Qiwi (NASDAQ:QIWI) has had a rough three months with its share price down 38%. However, the company's fundamentals look pretty decent, and long-term financials are usually aligned with future market price movements. In this article, we decided to focus on Qiwi's ROE.
Return on equity or ROE is a key measure used to assess how efficiently a company's management is utilizing the company's capital. In short, ROE shows the profit each dollar generates with respect to its shareholder investments.
How Is ROE Calculated?
The formula for return on equity is:
Return on Equity = Net Profit (from continuing operations) ÷ Shareholders' Equity
So, based on the above formula, the ROE for Qiwi is:
18% = ₽4.9b ÷ ₽27b (Based on the trailing twelve months to December 2019).
The 'return' is the profit over the last twelve months. That means that for every $1 worth of shareholders' equity, the company generated $0.18 in profit.
What Is The Relationship Between ROE And Earnings Growth?
Thus far, we have learnt that ROE measures how efficiently a company is generating its profits. We now need to evaluate how much profit the company reinvests or "retains" for future growth which then gives us an idea about the growth potential of the company. Assuming everything else remains unchanged, the higher the ROE and profit retention, the higher the growth rate of a company compared to companies that don't necessarily bear these characteristics.
A Side By Side comparison of Qiwi's Earnings Growth And 18% ROE
At first glance, Qiwi seems to have a decent ROE. Further, the company's ROE is similar to the industry average of 17%. As you might expect, the 6.7% net income decline reported by Qiwi is a bit of a surprise. Based on this, we feel that there might be other reasons which haven't been discussed so far in this article that could be hampering the company's growth. For example, it could be that the company has a high payout ratio or the business has allocated capital poorly, for instance.
That being said, we compared Qiwi's performance with the industry and were concerned when we found that while the company has shrunk its earnings, the industry has grown its earnings at a rate of 10% in the same period.
Earnings growth is an important metric to consider when valuing a stock. What investors need to determine next is if the expected earnings growth, or the lack of it, is already built into the share price. This then helps them determine if the stock is placed for a bright or bleak future. Has the market priced in the future outlook for QIWI? You can find out in our latest intrinsic value infographic research report.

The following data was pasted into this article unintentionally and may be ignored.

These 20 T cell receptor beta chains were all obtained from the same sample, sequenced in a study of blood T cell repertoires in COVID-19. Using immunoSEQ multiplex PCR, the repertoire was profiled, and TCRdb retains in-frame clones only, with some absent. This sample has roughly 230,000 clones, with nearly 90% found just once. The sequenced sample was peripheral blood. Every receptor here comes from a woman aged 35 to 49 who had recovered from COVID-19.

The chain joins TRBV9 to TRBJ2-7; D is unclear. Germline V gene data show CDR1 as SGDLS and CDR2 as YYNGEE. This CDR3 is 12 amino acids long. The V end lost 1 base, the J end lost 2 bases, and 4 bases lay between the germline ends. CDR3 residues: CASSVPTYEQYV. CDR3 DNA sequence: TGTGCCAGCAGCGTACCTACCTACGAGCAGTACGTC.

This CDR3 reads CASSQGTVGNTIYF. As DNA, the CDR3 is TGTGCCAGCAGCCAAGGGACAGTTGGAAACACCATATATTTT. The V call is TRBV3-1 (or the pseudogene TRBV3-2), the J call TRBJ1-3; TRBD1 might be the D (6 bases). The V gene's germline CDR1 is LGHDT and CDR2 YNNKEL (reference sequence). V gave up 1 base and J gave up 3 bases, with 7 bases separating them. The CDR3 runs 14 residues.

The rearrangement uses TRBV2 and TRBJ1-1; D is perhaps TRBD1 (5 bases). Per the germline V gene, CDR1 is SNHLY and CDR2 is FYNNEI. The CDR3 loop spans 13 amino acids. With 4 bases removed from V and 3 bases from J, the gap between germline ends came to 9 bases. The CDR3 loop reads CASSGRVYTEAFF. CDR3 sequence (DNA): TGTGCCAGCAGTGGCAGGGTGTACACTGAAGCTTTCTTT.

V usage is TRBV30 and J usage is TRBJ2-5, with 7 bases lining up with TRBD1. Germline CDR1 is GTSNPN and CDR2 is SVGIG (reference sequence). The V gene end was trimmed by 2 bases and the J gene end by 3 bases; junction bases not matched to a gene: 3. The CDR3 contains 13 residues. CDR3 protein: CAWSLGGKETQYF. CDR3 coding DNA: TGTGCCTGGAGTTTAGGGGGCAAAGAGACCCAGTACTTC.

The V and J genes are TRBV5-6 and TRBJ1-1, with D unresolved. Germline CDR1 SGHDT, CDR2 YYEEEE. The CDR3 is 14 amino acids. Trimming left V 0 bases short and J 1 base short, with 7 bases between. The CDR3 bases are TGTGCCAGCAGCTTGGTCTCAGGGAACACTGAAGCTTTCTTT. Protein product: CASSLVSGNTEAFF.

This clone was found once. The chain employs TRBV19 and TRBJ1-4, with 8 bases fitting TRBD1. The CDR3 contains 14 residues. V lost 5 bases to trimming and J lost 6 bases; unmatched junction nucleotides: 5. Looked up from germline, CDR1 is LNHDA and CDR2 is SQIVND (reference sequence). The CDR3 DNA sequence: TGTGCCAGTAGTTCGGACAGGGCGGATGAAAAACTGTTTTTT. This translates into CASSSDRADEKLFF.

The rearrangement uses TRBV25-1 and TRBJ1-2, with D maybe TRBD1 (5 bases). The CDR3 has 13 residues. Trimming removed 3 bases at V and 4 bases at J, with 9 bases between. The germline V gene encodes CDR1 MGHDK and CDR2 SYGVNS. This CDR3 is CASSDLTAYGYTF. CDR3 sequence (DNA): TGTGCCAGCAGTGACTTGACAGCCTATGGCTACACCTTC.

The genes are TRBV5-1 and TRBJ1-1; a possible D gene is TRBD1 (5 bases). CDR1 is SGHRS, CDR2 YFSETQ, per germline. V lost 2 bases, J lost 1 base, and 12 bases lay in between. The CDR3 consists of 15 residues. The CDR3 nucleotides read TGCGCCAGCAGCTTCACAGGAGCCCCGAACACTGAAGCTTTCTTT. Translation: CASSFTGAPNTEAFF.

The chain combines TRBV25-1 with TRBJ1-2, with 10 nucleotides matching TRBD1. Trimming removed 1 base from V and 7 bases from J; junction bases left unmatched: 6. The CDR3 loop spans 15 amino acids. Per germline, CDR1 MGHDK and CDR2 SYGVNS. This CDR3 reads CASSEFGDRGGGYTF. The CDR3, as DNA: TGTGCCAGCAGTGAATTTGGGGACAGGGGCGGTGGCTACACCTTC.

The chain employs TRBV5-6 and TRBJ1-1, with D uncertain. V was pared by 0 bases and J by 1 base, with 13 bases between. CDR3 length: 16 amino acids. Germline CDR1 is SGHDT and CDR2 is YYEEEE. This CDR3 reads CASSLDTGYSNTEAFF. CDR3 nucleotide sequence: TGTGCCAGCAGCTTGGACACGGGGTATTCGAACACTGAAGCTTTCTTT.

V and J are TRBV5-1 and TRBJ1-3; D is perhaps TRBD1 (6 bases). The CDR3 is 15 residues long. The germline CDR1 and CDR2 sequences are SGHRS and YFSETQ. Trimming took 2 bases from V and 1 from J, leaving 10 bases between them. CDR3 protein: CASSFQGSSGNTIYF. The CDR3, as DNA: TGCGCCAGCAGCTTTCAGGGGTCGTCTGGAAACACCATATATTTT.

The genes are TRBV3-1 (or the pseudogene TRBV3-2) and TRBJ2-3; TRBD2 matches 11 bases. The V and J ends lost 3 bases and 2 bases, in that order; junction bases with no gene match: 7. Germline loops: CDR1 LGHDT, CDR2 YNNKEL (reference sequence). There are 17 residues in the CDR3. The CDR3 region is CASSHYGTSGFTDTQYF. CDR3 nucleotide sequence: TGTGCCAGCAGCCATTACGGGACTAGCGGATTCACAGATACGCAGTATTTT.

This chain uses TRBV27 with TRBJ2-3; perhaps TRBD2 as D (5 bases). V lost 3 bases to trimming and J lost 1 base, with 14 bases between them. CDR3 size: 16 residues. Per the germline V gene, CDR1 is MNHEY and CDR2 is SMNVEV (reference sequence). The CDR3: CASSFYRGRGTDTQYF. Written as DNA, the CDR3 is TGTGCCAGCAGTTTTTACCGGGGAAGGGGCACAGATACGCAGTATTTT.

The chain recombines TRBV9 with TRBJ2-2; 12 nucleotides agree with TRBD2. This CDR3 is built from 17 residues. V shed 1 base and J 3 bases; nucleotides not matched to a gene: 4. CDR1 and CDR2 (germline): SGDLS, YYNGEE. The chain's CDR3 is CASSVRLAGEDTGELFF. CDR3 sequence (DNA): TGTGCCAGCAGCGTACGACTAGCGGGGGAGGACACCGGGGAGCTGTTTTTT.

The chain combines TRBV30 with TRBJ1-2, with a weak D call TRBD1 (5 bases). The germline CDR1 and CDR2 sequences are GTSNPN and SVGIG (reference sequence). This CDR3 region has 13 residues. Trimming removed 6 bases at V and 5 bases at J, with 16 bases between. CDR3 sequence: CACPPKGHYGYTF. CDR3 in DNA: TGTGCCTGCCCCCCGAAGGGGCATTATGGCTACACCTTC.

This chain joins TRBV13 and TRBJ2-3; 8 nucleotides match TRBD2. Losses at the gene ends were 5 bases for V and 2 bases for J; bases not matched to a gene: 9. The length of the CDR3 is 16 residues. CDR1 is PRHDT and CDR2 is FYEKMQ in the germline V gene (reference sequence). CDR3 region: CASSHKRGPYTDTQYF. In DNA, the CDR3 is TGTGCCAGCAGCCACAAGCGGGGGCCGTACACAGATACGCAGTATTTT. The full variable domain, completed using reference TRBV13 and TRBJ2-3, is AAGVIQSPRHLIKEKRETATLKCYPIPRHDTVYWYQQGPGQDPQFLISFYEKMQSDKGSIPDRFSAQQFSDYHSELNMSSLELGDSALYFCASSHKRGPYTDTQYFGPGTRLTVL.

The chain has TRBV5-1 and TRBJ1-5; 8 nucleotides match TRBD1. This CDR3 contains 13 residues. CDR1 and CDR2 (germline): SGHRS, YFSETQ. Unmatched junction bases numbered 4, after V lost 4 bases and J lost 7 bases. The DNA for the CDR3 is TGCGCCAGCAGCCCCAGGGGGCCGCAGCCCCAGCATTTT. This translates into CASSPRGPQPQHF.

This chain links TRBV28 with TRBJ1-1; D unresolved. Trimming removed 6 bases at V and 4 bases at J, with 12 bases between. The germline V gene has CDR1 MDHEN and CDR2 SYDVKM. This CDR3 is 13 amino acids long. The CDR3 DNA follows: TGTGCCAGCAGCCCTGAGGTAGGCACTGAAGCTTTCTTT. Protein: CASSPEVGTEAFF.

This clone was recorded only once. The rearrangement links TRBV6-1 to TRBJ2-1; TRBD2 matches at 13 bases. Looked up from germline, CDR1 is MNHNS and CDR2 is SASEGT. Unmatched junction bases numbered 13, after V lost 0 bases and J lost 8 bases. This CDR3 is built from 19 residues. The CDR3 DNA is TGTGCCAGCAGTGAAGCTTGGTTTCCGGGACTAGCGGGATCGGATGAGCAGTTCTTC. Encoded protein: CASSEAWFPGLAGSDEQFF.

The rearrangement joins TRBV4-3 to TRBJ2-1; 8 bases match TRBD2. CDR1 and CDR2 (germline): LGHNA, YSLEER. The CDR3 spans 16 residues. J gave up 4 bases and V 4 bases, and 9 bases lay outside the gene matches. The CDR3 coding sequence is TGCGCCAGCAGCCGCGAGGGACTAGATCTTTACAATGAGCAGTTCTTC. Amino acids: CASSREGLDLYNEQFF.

Is Qiwi Making Efficient Use Of Its Profits?
Qiwi's declining earnings is not surprising given how the company is spending most of its profits in paying dividends, judging by its three-year median payout ratio of 74% (or a retention ratio of 26%). The business is only left with a small pool of capital to reinvest - A vicious cycle that doesn't benefit the company in the long-run. Our risks dashboard should have the 2 risks we have identified for Qiwi.
Moreover, Qiwi has been paying dividends for seven years, which is a considerable amount of time, suggesting that management must have perceived that the shareholders prefer consistent dividends even though earnings have been shrinking. Upon studying the latest analysts' consensus data, we found that the company's future payout ratio is expected to drop to 46% over the next three years. Accordingly, the expected drop in the payout ratio explains the expected increase in the company's ROE to 30%, over the same period.
On the whole, we do feel that Qiwi has some positive attributes. Yet, the low earnings growth is a bit concerning, especially given that the company has a high rate of return. Investors could have benefitted from the high ROE, had the company been reinvesting more of its earnings. As discussed earlier, the company is retaining a small portion of its profits. With that said, we studied the latest analyst forecasts and found that while the company has shrunk its earnings in the past, analysts expect its earnings to grow in the future. Are these analysts expectations based on the broad expectations for the industry, or on the company's fundamentals? Click here to be taken to our analyst's forecasts page for the company.
Love or hate this article? Concerned about the content? Get in touch with us directly. Alternatively, email firstname.lastname@example.org.
This article by Simply Wall St is general in nature. It does not constitute a recommendation to buy or sell any stock, and does not take account of your objectives, or your financial situation. We aim to bring you long-term focused analysis driven by fundamental data. Note that our analysis may not factor in the latest price-sensitive company announcements or qualitative material. Simply Wall St has no position in any stocks mentioned. Thank you for reading.